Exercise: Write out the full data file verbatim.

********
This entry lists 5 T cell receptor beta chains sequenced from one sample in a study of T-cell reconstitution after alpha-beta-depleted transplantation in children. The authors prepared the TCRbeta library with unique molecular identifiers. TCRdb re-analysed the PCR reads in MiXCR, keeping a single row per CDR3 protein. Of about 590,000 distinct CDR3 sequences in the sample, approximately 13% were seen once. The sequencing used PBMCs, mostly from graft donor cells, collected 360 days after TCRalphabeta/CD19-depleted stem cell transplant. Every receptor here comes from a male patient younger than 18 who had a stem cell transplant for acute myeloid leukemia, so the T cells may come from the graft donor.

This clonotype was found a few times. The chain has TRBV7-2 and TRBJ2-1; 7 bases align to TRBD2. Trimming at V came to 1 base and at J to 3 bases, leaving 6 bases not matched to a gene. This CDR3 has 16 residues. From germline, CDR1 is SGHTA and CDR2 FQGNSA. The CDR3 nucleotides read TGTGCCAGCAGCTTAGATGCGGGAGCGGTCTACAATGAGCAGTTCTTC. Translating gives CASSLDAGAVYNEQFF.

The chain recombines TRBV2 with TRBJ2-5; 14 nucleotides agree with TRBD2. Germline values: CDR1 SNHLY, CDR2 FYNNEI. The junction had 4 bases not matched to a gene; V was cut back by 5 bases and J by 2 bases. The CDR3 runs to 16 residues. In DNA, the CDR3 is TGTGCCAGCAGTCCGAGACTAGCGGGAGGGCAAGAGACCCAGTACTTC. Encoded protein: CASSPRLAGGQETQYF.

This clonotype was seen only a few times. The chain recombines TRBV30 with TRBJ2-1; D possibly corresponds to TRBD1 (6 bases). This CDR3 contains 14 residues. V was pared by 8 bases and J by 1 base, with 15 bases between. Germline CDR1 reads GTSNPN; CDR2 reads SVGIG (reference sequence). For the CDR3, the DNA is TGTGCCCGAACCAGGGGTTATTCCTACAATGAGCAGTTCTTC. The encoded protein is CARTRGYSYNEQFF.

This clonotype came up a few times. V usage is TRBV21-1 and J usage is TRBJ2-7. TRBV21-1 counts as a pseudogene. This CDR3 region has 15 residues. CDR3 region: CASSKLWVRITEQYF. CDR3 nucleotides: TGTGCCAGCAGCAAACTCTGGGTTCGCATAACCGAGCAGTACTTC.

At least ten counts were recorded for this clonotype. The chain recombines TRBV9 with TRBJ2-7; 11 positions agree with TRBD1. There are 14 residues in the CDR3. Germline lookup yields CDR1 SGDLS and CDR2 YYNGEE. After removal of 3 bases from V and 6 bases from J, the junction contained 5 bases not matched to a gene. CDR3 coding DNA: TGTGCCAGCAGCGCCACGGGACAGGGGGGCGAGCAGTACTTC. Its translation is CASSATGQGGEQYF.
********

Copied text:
This entry lists 5 T cell receptor beta chains sequenced from one sample in a study of T-cell reconstitution after alpha-beta-depleted transplantation in children. The authors prepared the TCRbeta library with unique molecular identifiers. TCRdb re-analysed the PCR reads in MiXCR, keeping a single row per CDR3 protein. Of about 590,000 distinct CDR3 sequences in the sample, approximately 13% were seen once. The sequencing used PBMCs, mostly from graft donor cells, collected 360 days after TCRalphabeta/CD19-depleted stem cell transplant. Every receptor here comes from a male patient younger than 18 who had a stem cell transplant for acute myeloid leukemia, so the T cells may come from the graft donor.

This clonotype was found a few times. The chain has TRBV7-2 and TRBJ2-1; 7 bases align to TRBD2. Trimming at V came to 1 base and at J to 3 bases, leaving 6 bases not matched to a gene. This CDR3 has 16 residues. From germline, CDR1 is SGHTA and CDR2 FQGNSA. The CDR3 nucleotides read TGTGCCAGCAGCTTAGATGCGGGAGCGGTCTACAATGAGCAGTTCTTC. Translating gives CASSLDAGAVYNEQFF.

The chain recombines TRBV2 with TRBJ2-5; 14 nucleotides agree with TRBD2. Germline values: CDR1 SNHLY, CDR2 FYNNEI. The junction had 4 bases not matched to a gene; V was cut back by 5 bases and J by 2 bases. The CDR3 runs to 16 residues. In DNA, the CDR3 is TGTGCCAGCAGTCCGAGACTAGCGGGAGGGCAAGAGACCCAGTACTTC. Encoded protein: CASSPRLAGGQETQYF.

This clonotype was seen only a few times. The chain recombines TRBV30 with TRBJ2-1; D possibly corresponds to TRBD1 (6 bases). This CDR3 contains 14 residues. V was pared by 8 bases and J by 1 base, with 15 bases between. Germline CDR1 reads GTSNPN; CDR2 reads SVGIG (reference sequence). For the CDR3, the DNA is TGTGCCCGAACCAGGGGTTATTCCTACAATGAGCAGTTCTTC. The encoded protein is CARTRGYSYNEQFF.

This clonotype came up a few times. V usage is TRBV21-1 and J usage is TRBJ2-7. TRBV21-1 counts as a pseudogene. This CDR3 region has 15 residues. CDR3 region: CASSKLWVRITEQYF. CDR3 nucleotides: TGTGCCAGCAGCAAACTCTGGGTTCGCATAACCGAGCAGTACTTC.

At least ten counts were recorded for this clonotype. The chain recombines TRBV9 with TRBJ2-7; 11 positions agree with TRBD1. There are 14 residues in the CDR3. Germline lookup yields CDR1 SGDLS and CDR2 YYNGEE. After removal of 3 bases from V and 6 bases from J, the junction contained 5 bases not matched to a gene. CDR3 coding DNA: TGTGCCAGCAGCGCCACGGGACAGGGGGGCGAGCAGTACTTC. Its translation is CASSATGQGGEQYF.